So, when she did say something about our outfit as to its unsuitability, we normally took it pretty well. Yes, we would grumble or complain a little, but in the long run that skirt or shirt went to one of the smaller girls or into the giveaway. It was those moments that helped make us stronger.

There were a couple times that I can remember though, where mom didn’t like an article of clothing that one of us had but we just couldn’t part with it. Of course it wasn’t terrible, but it did cut the line just a little. We wore it a couple of times and then it just disappeared. Eventually we figured out that while Mom was doing laundry that piece of clothing just happened to make its way into the garbage…

A lot of you are probably struggling with the transition to dressing more femininely and modestly. I can imagine your difficulty. It is not easy to change a mode of life that is such a part of you especially when most likely everyone around you is dressing just as you have for years.

One thing I hear girls bring up a lot in conversation is sports. Well, let me just say that if it is a sport that you absolutely cannot play while dressing modestly, then, as a lady, you probably shouldn’t be playing it.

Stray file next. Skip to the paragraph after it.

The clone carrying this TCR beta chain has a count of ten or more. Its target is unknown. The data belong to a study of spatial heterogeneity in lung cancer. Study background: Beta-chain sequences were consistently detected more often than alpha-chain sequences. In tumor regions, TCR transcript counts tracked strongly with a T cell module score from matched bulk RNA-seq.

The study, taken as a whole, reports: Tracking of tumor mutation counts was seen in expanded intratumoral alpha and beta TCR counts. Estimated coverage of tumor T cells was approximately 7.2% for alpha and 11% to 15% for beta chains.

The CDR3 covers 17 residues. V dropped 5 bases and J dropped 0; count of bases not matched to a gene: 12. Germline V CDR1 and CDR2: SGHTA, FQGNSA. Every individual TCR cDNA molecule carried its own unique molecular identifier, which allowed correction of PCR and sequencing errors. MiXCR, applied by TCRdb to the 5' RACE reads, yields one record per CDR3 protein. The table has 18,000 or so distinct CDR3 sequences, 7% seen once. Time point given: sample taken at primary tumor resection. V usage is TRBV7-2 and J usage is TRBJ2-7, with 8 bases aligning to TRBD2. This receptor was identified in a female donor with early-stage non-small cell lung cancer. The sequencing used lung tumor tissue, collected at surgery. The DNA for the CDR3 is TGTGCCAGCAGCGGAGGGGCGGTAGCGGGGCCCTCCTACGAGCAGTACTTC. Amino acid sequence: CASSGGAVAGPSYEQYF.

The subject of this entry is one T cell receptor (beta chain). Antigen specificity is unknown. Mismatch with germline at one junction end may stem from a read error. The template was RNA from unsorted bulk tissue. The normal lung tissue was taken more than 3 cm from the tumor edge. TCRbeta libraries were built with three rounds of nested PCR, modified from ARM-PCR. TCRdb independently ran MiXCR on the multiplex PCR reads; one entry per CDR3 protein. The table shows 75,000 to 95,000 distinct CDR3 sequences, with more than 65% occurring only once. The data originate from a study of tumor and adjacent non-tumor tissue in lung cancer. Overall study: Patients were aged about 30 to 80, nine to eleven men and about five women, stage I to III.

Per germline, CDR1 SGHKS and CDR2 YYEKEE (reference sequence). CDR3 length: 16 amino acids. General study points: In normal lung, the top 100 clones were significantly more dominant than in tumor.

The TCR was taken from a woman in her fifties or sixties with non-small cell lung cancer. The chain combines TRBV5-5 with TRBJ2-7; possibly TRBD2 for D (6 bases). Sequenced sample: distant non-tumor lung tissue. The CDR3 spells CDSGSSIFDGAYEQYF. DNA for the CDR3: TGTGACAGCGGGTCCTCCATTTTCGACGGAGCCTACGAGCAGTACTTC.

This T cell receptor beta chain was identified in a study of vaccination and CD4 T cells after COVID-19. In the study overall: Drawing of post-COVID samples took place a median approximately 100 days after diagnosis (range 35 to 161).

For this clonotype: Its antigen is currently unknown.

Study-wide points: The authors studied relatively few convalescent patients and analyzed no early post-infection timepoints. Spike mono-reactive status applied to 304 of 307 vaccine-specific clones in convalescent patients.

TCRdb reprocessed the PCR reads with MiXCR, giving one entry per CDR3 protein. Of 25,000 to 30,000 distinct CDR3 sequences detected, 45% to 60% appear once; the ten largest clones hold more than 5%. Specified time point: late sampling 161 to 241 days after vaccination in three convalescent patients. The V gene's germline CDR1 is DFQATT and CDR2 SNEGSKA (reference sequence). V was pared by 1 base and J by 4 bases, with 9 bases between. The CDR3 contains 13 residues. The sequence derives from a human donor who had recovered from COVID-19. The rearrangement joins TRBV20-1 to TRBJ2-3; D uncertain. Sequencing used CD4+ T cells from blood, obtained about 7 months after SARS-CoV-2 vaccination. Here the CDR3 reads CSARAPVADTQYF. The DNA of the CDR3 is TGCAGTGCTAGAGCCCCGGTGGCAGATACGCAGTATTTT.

As I mentioned, we grew up playing sports, and we are all very competitive. No, we don’t play tackle football, but a lot of times our soccer games turned into tackle soccer… We don’t find that our skirts hinder our playing at all.. For the most part let us at that ball and we are good to go!

Just recently we were playing soccer at our church with a few deacons that were visiting and one of them told one of the girls of our parish that if he can play soccer in a cassock than it shouldn’t be too hard to play in a skirt!

Now I know he was just ribbing her a bit, but it’s true. Our deacons and priests play basketball, volley ball, soccer, even tournaments, all while wearing the cassock.  I know it’s inconvenient and probably very hot at times, but they have made a commitment to wearing that cassock, so they make it work. They make that sacrifice.